A former Senate President, Ken Nnamani, has recommended the establishment of a bipartisan commission to tackle the security challenges in various parts of the country.
Nnamani, who is also seeking to contest the presidential election on the platform of the All Progressives Congress (APC), made the proposal on Monday in Abuja when he featured as a guest on Channels Television’s Politics Today.
“Let me tell you something; one of the major problems we are facing now is insecurity,” he stated. “If I have the opportunity, the first thing I will do is to set up a bi-partisan commission.
“We should set up a bipartisan commission in Nigeria to study why our (armed) forces perform very well outside (the country) but they have not been able to eradicate the people causing trouble in the North East – kidnappers and all kinds of criminals.
“How come we have not been able to take care of Boko Haram; is that the failure of our forces, poor equipment, poor sharing of information among the forces? the commission can unravel it in one or two months, and it helps us to know where to go.”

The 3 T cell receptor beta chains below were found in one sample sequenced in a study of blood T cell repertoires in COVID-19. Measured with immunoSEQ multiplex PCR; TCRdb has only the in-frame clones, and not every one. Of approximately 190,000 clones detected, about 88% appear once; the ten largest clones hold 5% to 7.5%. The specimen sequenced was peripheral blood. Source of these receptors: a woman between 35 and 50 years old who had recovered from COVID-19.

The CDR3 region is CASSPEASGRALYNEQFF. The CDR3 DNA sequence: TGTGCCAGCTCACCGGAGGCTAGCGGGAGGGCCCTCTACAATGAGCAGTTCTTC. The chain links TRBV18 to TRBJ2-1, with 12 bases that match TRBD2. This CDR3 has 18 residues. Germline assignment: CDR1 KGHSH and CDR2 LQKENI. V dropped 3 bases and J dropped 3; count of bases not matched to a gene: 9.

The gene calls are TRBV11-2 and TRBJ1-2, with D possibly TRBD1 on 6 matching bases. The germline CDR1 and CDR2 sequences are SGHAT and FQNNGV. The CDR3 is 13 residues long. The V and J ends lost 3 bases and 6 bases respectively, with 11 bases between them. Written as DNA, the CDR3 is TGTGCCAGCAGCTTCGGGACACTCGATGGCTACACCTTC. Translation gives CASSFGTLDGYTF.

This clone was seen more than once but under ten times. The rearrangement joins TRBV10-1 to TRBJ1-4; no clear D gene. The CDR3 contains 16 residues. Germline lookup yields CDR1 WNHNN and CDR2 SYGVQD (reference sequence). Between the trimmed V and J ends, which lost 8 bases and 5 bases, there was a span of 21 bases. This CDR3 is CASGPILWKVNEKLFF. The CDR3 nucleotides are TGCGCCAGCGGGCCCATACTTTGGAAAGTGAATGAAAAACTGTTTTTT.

Hardly will a week pass by without reports of attacks by non-state armed groups on communities in states of the Federation.
Some of the states where activities of these groups which federal authorities have designated as terrorists include Zamfara, Niger, Imo, Anambra, and Kaduna, among several others.
These attacks have claimed many lives and left scores injured since the beginning of the year, and government facilities were targets for armed men, in some cases.
According to the former Senate President who led the Upper Chamber of the National Assembly between 2005 to 2007, the United States adopted a similar approach in the aftermath of the 9/11 attacks.
He explained that the U.S. government at the time set up a bi-partisan commission which he said led to the creation of the Department of Homeland Security.
Nnamani, however, expressed concerns over the ability of the present police force to tackle the threat, stressing that these challenges required modern training to be effectively nipped in the bud.
“The Nigerian police force, as it is constituted today, is not able to fight this situation now,” he stated. “We need a special force, well-trained (police force).
“We should appeal to other countries that have gone through similar problems to come and train a special crack team of our police to go after them (the criminals), not the soldiers.”